Manchester United Fans Turn Ann Arbor From Blue to Red on Memorable Weekend

Saturday was a memorable day for Ann Arbor, and all of U.S. soccer. What started as a 90 minute soccer game quickly turned into a weekend event with the main event being Manchester United playing Real Madrid in the Guinness International Champions Cup at their football stadium, the Big House.

Ann Arbor closed many of the main streets downtown and brought in live music the night before the game. Ann Arborites (the proper name for the people of Ann Arbor) took to the idea.

After the open training session that Real Madrid and Manchester United held on Friday evening, soccer fans made the walk into downtown Ann Arbor. The atmosphere was buzzing. Downtown restaurants rented out Main Street to fit more excited fans. To an outsider, it could have looked like a European town on the night before a big game.  The streets were filled with players and coaches, kids and parents, and fans of all kinds. No one could really believe that Ronaldo, Rooney, and Bale would be performing the next day.

Two and a half hours before kickoff, there were miles of traffic delays on the I-94 East highway as soccer fans from around the country headed to the college town.

Arriving at the stadium, the first thing that was most noticeable was the sheer number of soccer shirts worn by the majority of fans. Manchester United shirts outnumbered Real Madrid jerseys by at least 5 to 1. But other than the sea of red and white jerseys, it was eyeopening to observe the other club and national shirts worn by spectators. There was everything you could imagine including shirts featuring Croatia, São Paulo, Newcastle, Cambodia, Detroit Express, Grand Rapids, Fulham, USA, Manchester City and many more.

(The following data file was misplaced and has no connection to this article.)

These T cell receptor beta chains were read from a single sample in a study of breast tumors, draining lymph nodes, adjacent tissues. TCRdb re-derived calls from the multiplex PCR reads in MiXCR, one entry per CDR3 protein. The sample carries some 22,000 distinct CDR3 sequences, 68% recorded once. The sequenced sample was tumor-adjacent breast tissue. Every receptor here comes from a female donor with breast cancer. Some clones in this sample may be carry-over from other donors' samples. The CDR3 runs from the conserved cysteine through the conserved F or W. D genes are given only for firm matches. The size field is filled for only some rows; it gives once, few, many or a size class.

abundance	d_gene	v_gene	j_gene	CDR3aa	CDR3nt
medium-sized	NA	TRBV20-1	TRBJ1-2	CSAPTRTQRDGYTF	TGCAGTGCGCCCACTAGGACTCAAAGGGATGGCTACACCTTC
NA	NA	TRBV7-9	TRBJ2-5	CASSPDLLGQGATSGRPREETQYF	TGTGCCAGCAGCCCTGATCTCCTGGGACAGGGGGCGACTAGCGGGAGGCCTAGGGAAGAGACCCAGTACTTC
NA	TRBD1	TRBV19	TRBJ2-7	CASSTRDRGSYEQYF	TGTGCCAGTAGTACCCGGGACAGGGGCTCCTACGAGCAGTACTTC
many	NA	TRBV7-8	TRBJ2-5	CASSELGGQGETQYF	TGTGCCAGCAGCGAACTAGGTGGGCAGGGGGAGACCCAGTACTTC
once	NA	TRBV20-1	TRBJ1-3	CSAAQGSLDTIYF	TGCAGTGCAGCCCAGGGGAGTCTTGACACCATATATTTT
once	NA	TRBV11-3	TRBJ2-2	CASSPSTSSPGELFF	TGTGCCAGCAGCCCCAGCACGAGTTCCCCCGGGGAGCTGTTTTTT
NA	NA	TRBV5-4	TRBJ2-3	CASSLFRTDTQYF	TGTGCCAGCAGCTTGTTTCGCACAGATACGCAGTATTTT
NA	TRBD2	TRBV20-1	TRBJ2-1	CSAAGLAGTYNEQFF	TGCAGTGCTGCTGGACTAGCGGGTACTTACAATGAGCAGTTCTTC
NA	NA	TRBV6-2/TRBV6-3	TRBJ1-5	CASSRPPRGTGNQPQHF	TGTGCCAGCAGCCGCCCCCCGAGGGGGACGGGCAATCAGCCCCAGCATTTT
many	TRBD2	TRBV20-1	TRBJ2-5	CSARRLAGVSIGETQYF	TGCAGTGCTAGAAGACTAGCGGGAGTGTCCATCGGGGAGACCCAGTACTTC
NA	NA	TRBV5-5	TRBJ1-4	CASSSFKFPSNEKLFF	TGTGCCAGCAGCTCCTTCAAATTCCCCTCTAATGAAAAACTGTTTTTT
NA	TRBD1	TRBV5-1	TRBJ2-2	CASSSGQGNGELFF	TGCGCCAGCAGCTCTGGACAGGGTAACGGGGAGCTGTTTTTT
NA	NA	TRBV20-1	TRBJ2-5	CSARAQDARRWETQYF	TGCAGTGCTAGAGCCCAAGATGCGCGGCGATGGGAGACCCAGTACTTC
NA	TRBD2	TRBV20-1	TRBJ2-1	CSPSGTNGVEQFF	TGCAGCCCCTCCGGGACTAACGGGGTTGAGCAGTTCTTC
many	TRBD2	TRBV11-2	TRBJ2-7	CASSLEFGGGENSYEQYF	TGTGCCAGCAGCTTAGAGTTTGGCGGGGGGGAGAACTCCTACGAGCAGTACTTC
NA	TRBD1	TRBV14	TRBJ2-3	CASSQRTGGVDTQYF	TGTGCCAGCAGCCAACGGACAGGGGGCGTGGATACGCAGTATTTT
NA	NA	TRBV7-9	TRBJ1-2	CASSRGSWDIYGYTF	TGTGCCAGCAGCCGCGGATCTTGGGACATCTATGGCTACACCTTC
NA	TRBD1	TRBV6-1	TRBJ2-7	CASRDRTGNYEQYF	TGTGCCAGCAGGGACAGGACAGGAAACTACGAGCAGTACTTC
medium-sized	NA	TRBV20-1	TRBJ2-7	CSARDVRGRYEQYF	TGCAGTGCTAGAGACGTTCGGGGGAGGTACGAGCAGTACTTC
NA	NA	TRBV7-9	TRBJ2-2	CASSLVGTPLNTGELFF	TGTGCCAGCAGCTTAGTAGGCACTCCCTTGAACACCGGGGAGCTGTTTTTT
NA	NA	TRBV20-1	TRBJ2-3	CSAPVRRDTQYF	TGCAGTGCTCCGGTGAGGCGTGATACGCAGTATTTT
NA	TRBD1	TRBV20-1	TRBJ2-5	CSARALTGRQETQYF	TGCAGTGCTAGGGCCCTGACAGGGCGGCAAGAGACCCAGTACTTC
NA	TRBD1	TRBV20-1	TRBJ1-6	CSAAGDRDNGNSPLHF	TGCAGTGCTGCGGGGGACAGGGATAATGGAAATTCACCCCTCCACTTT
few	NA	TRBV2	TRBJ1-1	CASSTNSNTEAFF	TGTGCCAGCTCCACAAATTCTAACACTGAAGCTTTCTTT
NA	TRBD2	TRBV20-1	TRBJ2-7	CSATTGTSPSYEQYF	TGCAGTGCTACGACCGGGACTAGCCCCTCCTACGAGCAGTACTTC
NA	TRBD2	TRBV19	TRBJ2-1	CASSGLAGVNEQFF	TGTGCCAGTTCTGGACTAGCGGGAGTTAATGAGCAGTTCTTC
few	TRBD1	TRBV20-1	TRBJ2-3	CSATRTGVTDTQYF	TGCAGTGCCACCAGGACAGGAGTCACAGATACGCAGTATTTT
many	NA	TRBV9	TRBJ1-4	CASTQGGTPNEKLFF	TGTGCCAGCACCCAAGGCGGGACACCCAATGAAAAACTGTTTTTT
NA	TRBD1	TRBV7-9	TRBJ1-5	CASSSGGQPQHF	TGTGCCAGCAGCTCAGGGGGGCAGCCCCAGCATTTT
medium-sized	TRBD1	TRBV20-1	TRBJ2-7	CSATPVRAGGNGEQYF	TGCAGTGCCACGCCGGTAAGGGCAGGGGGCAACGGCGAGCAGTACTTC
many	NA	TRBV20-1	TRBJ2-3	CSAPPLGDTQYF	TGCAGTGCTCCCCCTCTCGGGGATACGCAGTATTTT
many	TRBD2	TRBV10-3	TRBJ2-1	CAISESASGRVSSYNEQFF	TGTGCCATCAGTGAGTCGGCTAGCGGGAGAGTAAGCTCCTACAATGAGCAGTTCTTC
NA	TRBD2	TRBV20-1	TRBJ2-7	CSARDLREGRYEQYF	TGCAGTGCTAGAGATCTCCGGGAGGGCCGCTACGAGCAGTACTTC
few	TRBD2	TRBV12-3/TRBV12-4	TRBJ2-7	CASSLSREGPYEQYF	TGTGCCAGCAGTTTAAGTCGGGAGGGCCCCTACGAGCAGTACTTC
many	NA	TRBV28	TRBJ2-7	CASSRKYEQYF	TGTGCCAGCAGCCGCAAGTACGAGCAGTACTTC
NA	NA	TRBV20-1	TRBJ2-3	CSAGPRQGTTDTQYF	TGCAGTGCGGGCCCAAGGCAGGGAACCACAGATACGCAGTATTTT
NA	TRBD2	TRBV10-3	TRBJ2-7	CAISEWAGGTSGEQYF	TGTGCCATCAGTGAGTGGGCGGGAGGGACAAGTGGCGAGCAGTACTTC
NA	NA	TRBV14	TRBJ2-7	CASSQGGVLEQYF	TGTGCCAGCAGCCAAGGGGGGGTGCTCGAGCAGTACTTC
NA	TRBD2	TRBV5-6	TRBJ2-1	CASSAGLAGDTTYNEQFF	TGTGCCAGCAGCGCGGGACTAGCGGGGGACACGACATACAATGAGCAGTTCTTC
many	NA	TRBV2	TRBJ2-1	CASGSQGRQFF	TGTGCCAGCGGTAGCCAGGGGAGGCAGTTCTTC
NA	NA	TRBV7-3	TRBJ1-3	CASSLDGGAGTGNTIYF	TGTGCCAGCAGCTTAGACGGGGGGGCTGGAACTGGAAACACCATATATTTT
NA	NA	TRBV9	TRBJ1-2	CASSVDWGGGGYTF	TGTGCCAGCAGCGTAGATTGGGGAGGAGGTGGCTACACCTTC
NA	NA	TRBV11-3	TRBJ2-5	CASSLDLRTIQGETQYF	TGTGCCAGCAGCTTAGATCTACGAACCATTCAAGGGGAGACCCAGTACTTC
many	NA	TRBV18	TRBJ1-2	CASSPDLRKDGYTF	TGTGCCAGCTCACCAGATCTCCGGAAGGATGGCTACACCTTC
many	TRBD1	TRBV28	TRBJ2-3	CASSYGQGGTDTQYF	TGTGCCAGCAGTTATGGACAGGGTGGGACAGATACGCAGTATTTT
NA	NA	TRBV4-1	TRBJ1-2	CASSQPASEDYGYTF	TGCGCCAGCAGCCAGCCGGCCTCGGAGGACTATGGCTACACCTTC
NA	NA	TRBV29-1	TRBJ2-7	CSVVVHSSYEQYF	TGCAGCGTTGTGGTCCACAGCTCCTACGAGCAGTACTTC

But out of a sea of shirts among the 109,318 crowd, I only spotted 2 MLS shirts – a Columbus Crew jersey and a retro Metrostars shirt. World soccer is alive and well in Michigan, but MLS is practically invisible.

The second most noticeable aspect was Michigan’s decision to allow alcohol to be served in the stadium, in what is always a “dry” stadium where alcohol is not permitted. With Guinness being the main sponsor of the International Champions Cup, the event organizers were able to pass an ordnance to allow beer to be sold. As such, my colleagues and I had a couple of cold Guinness beers before the game kicked off, in the Guinness beer garden, which was a perfect way to get ready for the game.

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